Tag Archives: DIY
The Britex Blog
September 21, 2016 by Britex FabricsDIY Enthusiasts. Purchase some sheer organza or tulle, a handful of glittery rhinestones, and a length of silk ribbon on the third floor of Britex Fabrics, and make your own lacy mask...and become the mysterious queen or king of the ball. Continue Reading
September 14, 2016 by Britex FabricsAndrea Kneilands a Britex Fabrics customer from Port Hope, Canada ordered a lovely stretch silk print fabric online, and created a lovely dress and silk tie. Britex Fabrics ships internationally, to almost everywhere! Check out this silk print fabric and others here."Hello, I was so happy with my silk fabric I ordered from you I thought I would share a picture of the finished dress and tie. Thank you for the great customer service." - Andrea KneilandsAndrea has been sewing since she was about 7 or 8 years old. Her Mother and Nanny sewed. They taught her how to sew. She made dolls and doll clothes. In High School she took Home Economics and private sewing lessons. This is when she started to make clothes for people, and she has been making them ever since. She had a small business when her children were little, where she made children’s clothes and some ladies wear. She has always sewn her own dress up clothing. Continue Reading
August 18, 2016 by Britex FabricsLance Victor Moore and Emily Payne, wearing masks designed by Lance for Emily's fashion line Leathertongue. These masks will be worn by models for PROJKT MAIDEN LANE, a Britex Fabrics event on September 23, 2016.
As September approaches, we're gearing up for the Britex Fabrics fashion show, PROJKT MAIDEN LANE, featuring Project Runway designers Kini Zamora, Richard Hallmarq and Emily Payne (our own Britex alumna and Project Runway All Star) and Under the Gunn designer Rey Ortiz. Showing new pieces for her edgy Leathertongue line, Emily's focus is a loose-lined, non-gender-specific look featuring painted fabrics by designer Mary Rosenberger.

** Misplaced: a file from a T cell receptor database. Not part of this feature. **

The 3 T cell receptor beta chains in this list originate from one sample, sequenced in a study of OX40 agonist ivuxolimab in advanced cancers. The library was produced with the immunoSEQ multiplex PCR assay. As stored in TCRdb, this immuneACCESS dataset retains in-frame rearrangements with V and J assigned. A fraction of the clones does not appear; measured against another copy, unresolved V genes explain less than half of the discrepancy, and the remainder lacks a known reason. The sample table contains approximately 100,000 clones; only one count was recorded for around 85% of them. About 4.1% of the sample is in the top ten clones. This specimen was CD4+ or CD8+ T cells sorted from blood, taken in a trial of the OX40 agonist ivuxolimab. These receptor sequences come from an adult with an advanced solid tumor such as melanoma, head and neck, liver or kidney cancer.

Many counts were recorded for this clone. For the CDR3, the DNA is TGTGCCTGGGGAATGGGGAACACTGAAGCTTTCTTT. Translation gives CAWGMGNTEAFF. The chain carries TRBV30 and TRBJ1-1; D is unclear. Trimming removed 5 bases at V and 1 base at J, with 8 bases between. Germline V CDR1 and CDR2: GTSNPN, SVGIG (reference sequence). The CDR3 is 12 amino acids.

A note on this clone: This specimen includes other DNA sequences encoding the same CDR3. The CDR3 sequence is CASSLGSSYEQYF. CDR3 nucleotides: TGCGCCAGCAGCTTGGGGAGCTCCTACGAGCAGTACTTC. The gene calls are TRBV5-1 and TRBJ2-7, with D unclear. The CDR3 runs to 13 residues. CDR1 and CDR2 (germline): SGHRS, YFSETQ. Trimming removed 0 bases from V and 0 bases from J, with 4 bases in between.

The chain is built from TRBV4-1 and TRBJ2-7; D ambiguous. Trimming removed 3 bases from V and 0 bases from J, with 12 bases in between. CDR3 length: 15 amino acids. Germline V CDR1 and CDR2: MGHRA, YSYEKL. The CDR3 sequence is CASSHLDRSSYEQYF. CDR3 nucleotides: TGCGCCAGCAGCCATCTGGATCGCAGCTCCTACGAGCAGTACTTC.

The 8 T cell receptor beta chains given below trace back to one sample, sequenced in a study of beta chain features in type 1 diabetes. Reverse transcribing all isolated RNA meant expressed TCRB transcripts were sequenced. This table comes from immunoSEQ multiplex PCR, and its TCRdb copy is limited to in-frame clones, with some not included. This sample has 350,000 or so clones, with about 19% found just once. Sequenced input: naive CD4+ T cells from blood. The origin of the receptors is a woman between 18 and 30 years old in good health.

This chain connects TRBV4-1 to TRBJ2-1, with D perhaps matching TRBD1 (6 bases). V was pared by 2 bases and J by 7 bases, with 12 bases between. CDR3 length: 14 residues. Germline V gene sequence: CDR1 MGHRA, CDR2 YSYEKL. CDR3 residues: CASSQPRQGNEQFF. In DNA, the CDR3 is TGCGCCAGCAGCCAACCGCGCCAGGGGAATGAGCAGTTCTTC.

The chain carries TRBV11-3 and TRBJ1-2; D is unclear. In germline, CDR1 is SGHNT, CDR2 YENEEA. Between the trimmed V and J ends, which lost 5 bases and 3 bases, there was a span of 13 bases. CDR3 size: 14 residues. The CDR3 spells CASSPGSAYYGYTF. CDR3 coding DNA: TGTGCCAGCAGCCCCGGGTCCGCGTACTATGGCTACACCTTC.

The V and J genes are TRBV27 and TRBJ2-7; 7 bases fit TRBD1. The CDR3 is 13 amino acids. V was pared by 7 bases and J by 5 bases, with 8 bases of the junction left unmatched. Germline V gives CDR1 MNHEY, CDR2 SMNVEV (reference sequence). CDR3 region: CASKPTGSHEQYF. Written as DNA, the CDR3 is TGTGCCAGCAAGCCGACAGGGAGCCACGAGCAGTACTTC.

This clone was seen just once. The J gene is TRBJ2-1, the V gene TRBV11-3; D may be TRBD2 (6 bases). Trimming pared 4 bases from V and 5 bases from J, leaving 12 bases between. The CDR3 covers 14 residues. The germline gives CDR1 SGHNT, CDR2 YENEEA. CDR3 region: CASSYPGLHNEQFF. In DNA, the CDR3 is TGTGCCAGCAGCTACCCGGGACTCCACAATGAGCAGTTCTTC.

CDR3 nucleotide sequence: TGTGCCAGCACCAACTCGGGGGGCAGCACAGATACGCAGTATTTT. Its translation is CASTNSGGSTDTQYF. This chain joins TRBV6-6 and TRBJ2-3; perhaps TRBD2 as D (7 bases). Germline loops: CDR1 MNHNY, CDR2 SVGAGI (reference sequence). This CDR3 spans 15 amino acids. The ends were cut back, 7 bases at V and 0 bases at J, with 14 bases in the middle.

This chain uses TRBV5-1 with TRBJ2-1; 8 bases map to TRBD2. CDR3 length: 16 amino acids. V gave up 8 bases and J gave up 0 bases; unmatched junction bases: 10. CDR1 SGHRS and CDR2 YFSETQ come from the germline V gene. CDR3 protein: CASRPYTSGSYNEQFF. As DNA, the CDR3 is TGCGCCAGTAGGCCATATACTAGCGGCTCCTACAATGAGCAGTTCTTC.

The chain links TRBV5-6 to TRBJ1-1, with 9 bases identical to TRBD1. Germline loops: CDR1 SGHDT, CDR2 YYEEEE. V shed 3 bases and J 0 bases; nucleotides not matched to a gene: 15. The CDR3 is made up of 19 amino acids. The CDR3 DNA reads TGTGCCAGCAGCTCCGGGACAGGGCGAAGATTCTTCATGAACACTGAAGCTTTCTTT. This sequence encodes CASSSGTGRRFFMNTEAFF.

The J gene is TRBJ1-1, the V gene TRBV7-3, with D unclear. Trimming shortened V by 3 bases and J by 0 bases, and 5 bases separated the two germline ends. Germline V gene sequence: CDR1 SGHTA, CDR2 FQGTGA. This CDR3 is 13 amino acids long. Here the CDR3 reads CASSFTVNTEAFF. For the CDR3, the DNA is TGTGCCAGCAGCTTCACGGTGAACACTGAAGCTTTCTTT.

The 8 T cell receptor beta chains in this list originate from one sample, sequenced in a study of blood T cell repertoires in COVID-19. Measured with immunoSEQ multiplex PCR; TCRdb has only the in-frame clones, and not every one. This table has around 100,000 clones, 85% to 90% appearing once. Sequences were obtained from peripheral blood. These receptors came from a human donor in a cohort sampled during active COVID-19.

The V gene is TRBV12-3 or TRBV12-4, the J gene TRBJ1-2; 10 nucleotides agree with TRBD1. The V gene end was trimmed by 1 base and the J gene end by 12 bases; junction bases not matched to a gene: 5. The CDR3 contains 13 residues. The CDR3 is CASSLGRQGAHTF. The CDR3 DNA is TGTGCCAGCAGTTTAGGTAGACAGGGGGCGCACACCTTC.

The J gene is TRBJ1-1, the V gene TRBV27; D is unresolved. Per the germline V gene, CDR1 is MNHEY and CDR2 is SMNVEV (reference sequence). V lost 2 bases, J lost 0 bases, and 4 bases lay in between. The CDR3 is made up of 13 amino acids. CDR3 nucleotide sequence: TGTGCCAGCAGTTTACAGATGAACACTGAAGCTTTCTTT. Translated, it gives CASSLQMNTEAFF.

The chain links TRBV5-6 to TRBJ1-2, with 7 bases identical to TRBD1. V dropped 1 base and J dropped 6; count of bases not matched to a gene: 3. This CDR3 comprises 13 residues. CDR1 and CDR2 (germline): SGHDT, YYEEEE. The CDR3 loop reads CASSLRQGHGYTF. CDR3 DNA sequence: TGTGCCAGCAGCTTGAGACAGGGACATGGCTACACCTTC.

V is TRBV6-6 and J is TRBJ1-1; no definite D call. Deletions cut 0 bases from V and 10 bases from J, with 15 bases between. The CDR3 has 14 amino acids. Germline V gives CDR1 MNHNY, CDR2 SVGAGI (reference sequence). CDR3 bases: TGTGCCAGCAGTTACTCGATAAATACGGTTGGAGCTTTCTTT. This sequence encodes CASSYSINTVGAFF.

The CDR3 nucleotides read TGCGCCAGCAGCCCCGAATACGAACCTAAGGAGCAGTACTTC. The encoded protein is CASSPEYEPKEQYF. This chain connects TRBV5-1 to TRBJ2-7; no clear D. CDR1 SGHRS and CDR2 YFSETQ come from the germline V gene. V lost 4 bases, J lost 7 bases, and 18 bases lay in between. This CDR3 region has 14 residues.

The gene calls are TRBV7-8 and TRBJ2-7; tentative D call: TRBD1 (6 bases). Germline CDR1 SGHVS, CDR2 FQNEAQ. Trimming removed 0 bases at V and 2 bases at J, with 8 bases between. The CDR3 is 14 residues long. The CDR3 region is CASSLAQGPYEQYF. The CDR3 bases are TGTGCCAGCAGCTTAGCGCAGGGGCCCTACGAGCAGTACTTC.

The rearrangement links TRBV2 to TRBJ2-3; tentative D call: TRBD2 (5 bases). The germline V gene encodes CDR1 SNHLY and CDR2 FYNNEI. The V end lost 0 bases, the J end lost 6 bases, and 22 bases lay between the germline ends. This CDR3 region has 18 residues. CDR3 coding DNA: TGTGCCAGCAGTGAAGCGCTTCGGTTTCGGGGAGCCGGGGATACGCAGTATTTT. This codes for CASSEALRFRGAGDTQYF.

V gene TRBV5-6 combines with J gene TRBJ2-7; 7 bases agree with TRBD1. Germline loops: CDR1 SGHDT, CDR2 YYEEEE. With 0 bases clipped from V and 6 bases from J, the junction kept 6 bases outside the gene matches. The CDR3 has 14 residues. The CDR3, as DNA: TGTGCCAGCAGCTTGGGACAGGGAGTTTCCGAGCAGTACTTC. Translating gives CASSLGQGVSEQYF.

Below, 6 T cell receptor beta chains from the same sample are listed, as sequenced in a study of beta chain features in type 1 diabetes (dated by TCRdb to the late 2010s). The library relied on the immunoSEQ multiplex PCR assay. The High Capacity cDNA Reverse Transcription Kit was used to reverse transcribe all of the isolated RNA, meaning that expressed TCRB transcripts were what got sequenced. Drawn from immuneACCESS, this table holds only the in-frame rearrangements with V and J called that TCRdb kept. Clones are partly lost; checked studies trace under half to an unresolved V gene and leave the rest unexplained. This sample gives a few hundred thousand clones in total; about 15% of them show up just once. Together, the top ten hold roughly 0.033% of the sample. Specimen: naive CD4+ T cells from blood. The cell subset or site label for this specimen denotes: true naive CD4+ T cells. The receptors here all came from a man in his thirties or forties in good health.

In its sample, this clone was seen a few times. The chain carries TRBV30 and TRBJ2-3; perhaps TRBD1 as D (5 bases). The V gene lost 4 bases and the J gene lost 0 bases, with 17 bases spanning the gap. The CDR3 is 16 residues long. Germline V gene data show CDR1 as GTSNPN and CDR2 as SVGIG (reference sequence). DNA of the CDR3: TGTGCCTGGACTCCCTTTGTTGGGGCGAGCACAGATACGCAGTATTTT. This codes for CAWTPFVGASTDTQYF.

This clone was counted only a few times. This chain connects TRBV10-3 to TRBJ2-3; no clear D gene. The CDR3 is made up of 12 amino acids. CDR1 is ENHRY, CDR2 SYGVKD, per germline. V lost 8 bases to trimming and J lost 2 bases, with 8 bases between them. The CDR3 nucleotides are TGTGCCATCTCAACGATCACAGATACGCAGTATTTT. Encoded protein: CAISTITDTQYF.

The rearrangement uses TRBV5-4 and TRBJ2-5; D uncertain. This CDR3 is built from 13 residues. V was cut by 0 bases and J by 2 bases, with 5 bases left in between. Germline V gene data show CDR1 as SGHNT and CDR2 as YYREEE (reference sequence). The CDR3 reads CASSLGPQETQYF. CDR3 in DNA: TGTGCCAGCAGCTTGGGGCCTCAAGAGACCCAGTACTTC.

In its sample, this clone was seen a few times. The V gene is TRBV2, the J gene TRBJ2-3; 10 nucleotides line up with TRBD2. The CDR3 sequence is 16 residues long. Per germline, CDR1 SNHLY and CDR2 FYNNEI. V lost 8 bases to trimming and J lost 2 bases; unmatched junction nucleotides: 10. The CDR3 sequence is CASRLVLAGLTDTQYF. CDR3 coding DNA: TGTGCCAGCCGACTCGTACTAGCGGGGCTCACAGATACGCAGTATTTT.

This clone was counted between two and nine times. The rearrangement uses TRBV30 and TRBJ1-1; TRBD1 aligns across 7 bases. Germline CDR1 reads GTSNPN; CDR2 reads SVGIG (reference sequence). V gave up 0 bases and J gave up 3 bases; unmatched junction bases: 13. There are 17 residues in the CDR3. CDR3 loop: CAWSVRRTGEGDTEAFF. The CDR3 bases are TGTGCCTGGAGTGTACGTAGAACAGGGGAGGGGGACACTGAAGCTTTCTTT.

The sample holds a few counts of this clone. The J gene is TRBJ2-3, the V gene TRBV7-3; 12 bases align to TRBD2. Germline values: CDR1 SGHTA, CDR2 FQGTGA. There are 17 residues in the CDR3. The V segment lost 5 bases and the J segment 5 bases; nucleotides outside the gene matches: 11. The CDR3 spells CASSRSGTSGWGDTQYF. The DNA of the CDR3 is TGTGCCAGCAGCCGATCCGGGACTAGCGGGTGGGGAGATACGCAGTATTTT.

Emily also commissioned a series of unique masks created by artist Lance Victor Moore, (L.V.M.) who utilized a different organic material in each exquisite piece. Emily's mask in the picture above, for example, features gilded branches gathered in Golden Gate Park, while Lance's look sports gilded starfish arm tips. Lance explains, "Emily contacted me in July asking if I'd be interested in making some masks for her runway show–her line is very ungendered, and the masks are designed to give the models an anonymous, androgynous look." Enhanced with trims and hardware (most of which can be found in our Third Floor notions department), the masks are crafted from leather, animal bones, tusks, shells, wood and even porcupine quills: anything that "had a sharp, spiky feel," as Lance puts it.Lance holds one of the masks he made. He used a variety of materials such as chain, open work metal, studs, and thorns that he covered in chrome powder coat. The mask is attached to the head with an elastic band across the back of the head.
Lance and Emily's collaboration is unforgettable–we're so proud to feature their work in PROJKT MAIDEN LANE! We'll be posting photos as soon as we can after the event.
Lance describes the materials he used as things like "leather, stamped metal, beads, chain, horn, shell, wood, glass, crystal, antler, etc., along with airbrushing, hand painting, sculpting and burnishing metal."
We asked him what his favorite mask is. "My favorite three masks are the wood one, the antlers, and the gold shell one. "
Check out Lance Victor Moore's new website coming soon.
June 30, 2016 by Britex Fabrics
Today our customer Joan Burgren stopped by wearing an awesome dress that she created with some of our gorgeous cotton fabric. Joan lives locally in Menlo Park and has been sewing for three years. She drafts her own patterns, including the pattern for the dress she is wearing here. She sews for herself, for fun.
April 29, 2016 by Britex FabricsHave you ever wanted to create an historically accurate bathing suit, corset, or an Elizabethan dress? With the rise in popularity of historical fiction period piece shows and films, it's no wonder that there are hundreds of historical costume patterns available online for free. www.costumingdiary.com has an entire collection of free historical costume patterns including Medieval, Elizabethan, and Victorian. Just one click on this page, and you will find a link to hundreds of other patterns. There is a pattern for a gentleman's sack shirt from 1907, a corset from 1911, a bra from 1910, a young girl's kilted suit from 1876, a boy's Russian blouse costume from 1905, a gown from the Italian Renaissance, a 1950's petticoat, and even a pattern for drawers and knickerbockers, as well as a really awesome women's bathing suit project from the 1920's that has no pattern at all. The variety of free patterns available is amazing, and these are just a few examples that have been compiled on www.costumingdiary.com. Continue Reading